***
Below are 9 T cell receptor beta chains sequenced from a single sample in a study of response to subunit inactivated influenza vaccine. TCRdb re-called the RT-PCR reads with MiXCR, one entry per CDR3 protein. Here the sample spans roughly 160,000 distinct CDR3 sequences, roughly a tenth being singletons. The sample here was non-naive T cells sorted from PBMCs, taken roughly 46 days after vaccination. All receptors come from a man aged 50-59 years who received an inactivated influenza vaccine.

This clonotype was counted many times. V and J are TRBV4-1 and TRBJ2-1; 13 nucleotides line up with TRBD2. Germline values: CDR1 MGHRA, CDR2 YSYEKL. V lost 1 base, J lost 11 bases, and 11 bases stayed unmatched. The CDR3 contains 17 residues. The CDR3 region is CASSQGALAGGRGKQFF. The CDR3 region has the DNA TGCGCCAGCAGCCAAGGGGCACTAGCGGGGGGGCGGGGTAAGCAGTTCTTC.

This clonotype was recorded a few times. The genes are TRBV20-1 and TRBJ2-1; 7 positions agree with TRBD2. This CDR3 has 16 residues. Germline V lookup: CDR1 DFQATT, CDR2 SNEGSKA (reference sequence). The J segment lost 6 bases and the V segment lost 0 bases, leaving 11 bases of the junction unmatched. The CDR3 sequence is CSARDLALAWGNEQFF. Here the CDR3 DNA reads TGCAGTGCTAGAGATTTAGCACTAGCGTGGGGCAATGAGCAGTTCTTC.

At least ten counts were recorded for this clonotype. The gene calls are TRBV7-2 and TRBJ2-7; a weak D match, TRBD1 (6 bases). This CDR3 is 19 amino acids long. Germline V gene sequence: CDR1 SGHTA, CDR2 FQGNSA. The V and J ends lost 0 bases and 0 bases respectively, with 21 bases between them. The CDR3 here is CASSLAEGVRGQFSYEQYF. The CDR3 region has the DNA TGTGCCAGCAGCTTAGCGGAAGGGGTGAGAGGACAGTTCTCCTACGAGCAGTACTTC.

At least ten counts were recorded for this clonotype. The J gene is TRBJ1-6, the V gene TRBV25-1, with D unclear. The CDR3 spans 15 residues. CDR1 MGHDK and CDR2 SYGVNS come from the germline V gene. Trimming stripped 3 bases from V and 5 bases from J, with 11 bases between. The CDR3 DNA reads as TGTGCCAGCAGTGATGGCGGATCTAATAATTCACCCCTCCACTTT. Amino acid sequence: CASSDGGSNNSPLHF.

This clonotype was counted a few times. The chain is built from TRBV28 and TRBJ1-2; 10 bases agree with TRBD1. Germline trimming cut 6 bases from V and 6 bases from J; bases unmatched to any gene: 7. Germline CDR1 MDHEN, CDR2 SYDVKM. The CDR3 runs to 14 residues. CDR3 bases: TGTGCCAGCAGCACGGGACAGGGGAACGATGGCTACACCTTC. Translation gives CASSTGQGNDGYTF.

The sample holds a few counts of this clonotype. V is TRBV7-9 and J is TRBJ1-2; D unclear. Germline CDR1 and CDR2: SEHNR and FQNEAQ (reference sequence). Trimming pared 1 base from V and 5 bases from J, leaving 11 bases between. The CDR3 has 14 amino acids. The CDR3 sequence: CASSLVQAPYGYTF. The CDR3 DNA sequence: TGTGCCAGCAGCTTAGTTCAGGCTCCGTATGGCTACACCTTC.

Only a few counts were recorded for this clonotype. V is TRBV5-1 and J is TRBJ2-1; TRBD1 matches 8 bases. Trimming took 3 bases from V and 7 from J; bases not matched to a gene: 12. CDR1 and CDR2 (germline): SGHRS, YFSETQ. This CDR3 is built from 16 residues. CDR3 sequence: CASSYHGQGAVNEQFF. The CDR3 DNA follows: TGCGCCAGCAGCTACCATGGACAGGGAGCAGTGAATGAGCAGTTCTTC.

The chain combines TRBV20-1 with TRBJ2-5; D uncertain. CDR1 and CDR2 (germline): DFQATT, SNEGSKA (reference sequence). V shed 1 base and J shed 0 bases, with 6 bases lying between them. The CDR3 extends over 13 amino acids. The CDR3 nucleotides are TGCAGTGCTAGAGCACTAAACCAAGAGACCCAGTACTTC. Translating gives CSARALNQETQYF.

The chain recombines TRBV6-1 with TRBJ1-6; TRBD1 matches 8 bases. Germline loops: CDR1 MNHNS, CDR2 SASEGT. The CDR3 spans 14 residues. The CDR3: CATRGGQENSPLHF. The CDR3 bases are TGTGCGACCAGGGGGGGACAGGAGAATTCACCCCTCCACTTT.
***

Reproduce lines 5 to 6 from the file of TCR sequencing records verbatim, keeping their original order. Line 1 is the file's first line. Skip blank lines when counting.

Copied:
At least ten counts were recorded for this clonotype. The J gene is TRBJ1-6, the V gene TRBV25-1, with D unclear. The CDR3 spans 15 residues. CDR1 MGHDK and CDR2 SYGVNS come from the germline V gene. Trimming stripped 3 bases from V and 5 bases from J, with 11 bases between. The CDR3 DNA reads as TGTGCCAGCAGTGATGGCGGATCTAATAATTCACCCCTCCACTTT. Amino acid sequence: CASSDGGSNNSPLHF.

This clonotype was counted a few times. The chain is built from TRBV28 and TRBJ1-2; 10 bases agree with TRBD1. Germline trimming cut 6 bases from V and 6 bases from J; bases unmatched to any gene: 7. Germline CDR1 MDHEN, CDR2 SYDVKM. The CDR3 runs to 14 residues. CDR3 bases: TGTGCCAGCAGCACGGGACAGGGGAACGATGGCTACACCTTC. Translation gives CASSTGQGNDGYTF.